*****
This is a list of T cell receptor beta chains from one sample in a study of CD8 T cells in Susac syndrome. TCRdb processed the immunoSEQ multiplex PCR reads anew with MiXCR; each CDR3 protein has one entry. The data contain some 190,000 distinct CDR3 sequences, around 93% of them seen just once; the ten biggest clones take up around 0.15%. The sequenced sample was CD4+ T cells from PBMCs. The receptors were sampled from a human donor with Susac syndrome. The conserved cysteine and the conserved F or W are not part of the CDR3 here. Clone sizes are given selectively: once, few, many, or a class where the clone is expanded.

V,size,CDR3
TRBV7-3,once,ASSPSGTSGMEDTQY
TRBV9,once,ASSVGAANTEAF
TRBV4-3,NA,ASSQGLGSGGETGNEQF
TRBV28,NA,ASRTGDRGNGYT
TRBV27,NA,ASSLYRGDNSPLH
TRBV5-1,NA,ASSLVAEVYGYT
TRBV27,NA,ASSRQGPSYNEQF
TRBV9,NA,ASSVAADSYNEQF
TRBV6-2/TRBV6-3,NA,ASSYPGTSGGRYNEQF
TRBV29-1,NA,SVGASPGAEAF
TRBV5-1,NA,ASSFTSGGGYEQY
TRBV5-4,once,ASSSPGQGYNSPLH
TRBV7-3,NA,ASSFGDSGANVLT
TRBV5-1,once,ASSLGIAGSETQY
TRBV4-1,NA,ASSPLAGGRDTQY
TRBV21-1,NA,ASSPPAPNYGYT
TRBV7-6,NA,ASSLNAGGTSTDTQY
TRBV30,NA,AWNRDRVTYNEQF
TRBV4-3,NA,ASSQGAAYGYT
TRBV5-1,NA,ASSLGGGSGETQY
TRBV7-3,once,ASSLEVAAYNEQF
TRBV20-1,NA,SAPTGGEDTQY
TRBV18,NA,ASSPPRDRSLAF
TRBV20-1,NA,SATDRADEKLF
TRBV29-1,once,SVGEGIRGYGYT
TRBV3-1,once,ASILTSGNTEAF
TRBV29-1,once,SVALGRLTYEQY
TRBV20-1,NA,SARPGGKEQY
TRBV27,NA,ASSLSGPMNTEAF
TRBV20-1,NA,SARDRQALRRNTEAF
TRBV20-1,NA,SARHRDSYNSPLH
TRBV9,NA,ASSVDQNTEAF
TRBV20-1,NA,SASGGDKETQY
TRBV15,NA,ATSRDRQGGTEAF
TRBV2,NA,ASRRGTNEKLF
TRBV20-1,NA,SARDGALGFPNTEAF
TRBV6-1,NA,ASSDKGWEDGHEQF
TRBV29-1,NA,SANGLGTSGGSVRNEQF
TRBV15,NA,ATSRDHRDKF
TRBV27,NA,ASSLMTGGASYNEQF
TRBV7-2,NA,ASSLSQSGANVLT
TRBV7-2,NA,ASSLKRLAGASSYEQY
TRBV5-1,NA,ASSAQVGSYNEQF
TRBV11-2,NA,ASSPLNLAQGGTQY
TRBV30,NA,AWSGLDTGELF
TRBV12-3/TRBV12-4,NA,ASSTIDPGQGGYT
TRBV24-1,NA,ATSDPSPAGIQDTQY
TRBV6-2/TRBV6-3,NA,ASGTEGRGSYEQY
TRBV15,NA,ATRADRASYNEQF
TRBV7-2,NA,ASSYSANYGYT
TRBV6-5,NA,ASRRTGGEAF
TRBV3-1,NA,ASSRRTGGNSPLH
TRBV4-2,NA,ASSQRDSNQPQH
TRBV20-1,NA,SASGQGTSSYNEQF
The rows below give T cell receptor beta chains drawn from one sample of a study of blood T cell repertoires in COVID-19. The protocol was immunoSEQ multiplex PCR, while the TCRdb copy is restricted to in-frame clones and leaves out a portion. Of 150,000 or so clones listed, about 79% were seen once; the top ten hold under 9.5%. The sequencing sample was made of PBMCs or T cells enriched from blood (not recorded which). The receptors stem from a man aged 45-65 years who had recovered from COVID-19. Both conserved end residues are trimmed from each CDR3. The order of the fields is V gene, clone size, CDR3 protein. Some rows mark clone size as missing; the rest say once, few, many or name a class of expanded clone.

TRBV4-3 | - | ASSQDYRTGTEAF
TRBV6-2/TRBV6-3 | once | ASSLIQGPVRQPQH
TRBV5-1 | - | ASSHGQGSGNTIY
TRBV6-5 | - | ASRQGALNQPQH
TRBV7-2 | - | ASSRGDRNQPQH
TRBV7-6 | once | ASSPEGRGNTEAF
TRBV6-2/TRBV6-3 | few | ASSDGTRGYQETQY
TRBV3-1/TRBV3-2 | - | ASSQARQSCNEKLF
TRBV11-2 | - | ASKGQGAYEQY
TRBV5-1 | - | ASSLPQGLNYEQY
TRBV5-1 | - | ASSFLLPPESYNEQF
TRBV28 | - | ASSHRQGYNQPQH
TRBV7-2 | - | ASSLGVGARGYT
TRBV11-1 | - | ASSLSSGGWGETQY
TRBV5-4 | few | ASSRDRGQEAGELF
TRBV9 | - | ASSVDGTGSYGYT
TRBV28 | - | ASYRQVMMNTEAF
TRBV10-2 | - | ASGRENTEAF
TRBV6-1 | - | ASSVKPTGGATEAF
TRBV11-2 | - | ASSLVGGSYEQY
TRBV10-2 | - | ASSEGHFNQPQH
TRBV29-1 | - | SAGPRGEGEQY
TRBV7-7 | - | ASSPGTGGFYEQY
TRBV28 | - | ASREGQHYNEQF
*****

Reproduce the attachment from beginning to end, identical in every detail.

This is a list of T cell receptor beta chains from one sample in a study of CD8 T cells in Susac syndrome. TCRdb processed the immunoSEQ multiplex PCR reads anew with MiXCR; each CDR3 protein has one entry. The data contain some 190,000 distinct CDR3 sequences, around 93% of them seen just once; the ten biggest clones take up around 0.15%. The sequenced sample was CD4+ T cells from PBMCs. The receptors were sampled from a human donor with Susac syndrome. The conserved cysteine and the conserved F or W are not part of the CDR3 here. Clone sizes are given selectively: once, few, many, or a class where the clone is expanded.

V,size,CDR3
TRBV7-3,once,ASSPSGTSGMEDTQY
TRBV9,once,ASSVGAANTEAF
TRBV4-3,NA,ASSQGLGSGGETGNEQF
TRBV28,NA,ASRTGDRGNGYT
TRBV27,NA,ASSLYRGDNSPLH
TRBV5-1,NA,ASSLVAEVYGYT
TRBV27,NA,ASSRQGPSYNEQF
TRBV9,NA,ASSVAADSYNEQF
TRBV6-2/TRBV6-3,NA,ASSYPGTSGGRYNEQF
TRBV29-1,NA,SVGASPGAEAF
TRBV5-1,NA,ASSFTSGGGYEQY
TRBV5-4,once,ASSSPGQGYNSPLH
TRBV7-3,NA,ASSFGDSGANVLT
TRBV5-1,once,ASSLGIAGSETQY
TRBV4-1,NA,ASSPLAGGRDTQY
TRBV21-1,NA,ASSPPAPNYGYT
TRBV7-6,NA,ASSLNAGGTSTDTQY
TRBV30,NA,AWNRDRVTYNEQF
TRBV4-3,NA,ASSQGAAYGYT
TRBV5-1,NA,ASSLGGGSGETQY
TRBV7-3,once,ASSLEVAAYNEQF
TRBV20-1,NA,SAPTGGEDTQY
TRBV18,NA,ASSPPRDRSLAF
TRBV20-1,NA,SATDRADEKLF
TRBV29-1,once,SVGEGIRGYGYT
TRBV3-1,once,ASILTSGNTEAF
TRBV29-1,once,SVALGRLTYEQY
TRBV20-1,NA,SARPGGKEQY
TRBV27,NA,ASSLSGPMNTEAF
TRBV20-1,NA,SARDRQALRRNTEAF
TRBV20-1,NA,SARHRDSYNSPLH
TRBV9,NA,ASSVDQNTEAF
TRBV20-1,NA,SASGGDKETQY
TRBV15,NA,ATSRDRQGGTEAF
TRBV2,NA,ASRRGTNEKLF
TRBV20-1,NA,SARDGALGFPNTEAF
TRBV6-1,NA,ASSDKGWEDGHEQF
TRBV29-1,NA,SANGLGTSGGSVRNEQF
TRBV15,NA,ATSRDHRDKF
TRBV27,NA,ASSLMTGGASYNEQF
TRBV7-2,NA,ASSLSQSGANVLT
TRBV7-2,NA,ASSLKRLAGASSYEQY
TRBV5-1,NA,ASSAQVGSYNEQF
TRBV11-2,NA,ASSPLNLAQGGTQY
TRBV30,NA,AWSGLDTGELF
TRBV12-3/TRBV12-4,NA,ASSTIDPGQGGYT
TRBV24-1,NA,ATSDPSPAGIQDTQY
TRBV6-2/TRBV6-3,NA,ASGTEGRGSYEQY
TRBV15,NA,ATRADRASYNEQF
TRBV7-2,NA,ASSYSANYGYT
TRBV6-5,NA,ASRRTGGEAF
TRBV3-1,NA,ASSRRTGGNSPLH
TRBV4-2,NA,ASSQRDSNQPQH
TRBV20-1,NA,SASGQGTSSYNEQF
The rows below give T cell receptor beta chains drawn from one sample of a study of blood T cell repertoires in COVID-19. The protocol was immunoSEQ multiplex PCR, while the TCRdb copy is restricted to in-frame clones and leaves out a portion. Of 150,000 or so clones listed, about 79% were seen once; the top ten hold under 9.5%. The sequencing sample was made of PBMCs or T cells enriched from blood (not recorded which). The receptors stem from a man aged 45-65 years who had recovered from COVID-19. Both conserved end residues are trimmed from each CDR3. The order of the fields is V gene, clone size, CDR3 protein. Some rows mark clone size as missing; the rest say once, few, many or name a class of expanded clone.

TRBV4-3 | - | ASSQDYRTGTEAF
TRBV6-2/TRBV6-3 | once | ASSLIQGPVRQPQH
TRBV5-1 | - | ASSHGQGSGNTIY
TRBV6-5 | - | ASRQGALNQPQH
TRBV7-2 | - | ASSRGDRNQPQH
TRBV7-6 | once | ASSPEGRGNTEAF
TRBV6-2/TRBV6-3 | few | ASSDGTRGYQETQY
TRBV3-1/TRBV3-2 | - | ASSQARQSCNEKLF
TRBV11-2 | - | ASKGQGAYEQY
TRBV5-1 | - | ASSLPQGLNYEQY
TRBV5-1 | - | ASSFLLPPESYNEQF
TRBV28 | - | ASSHRQGYNQPQH
TRBV7-2 | - | ASSLGVGARGYT
TRBV11-1 | - | ASSLSSGGWGETQY
TRBV5-4 | few | ASSRDRGQEAGELF
TRBV9 | - | ASSVDGTGSYGYT
TRBV28 | - | ASYRQVMMNTEAF
TRBV10-2 | - | ASGRENTEAF
TRBV6-1 | - | ASSVKPTGGATEAF
TRBV11-2 | - | ASSLVGGSYEQY
TRBV10-2 | - | ASSEGHFNQPQH
TRBV29-1 | - | SAGPRGEGEQY
TRBV7-7 | - | ASSPGTGGFYEQY
TRBV28 | - | ASREGQHYNEQF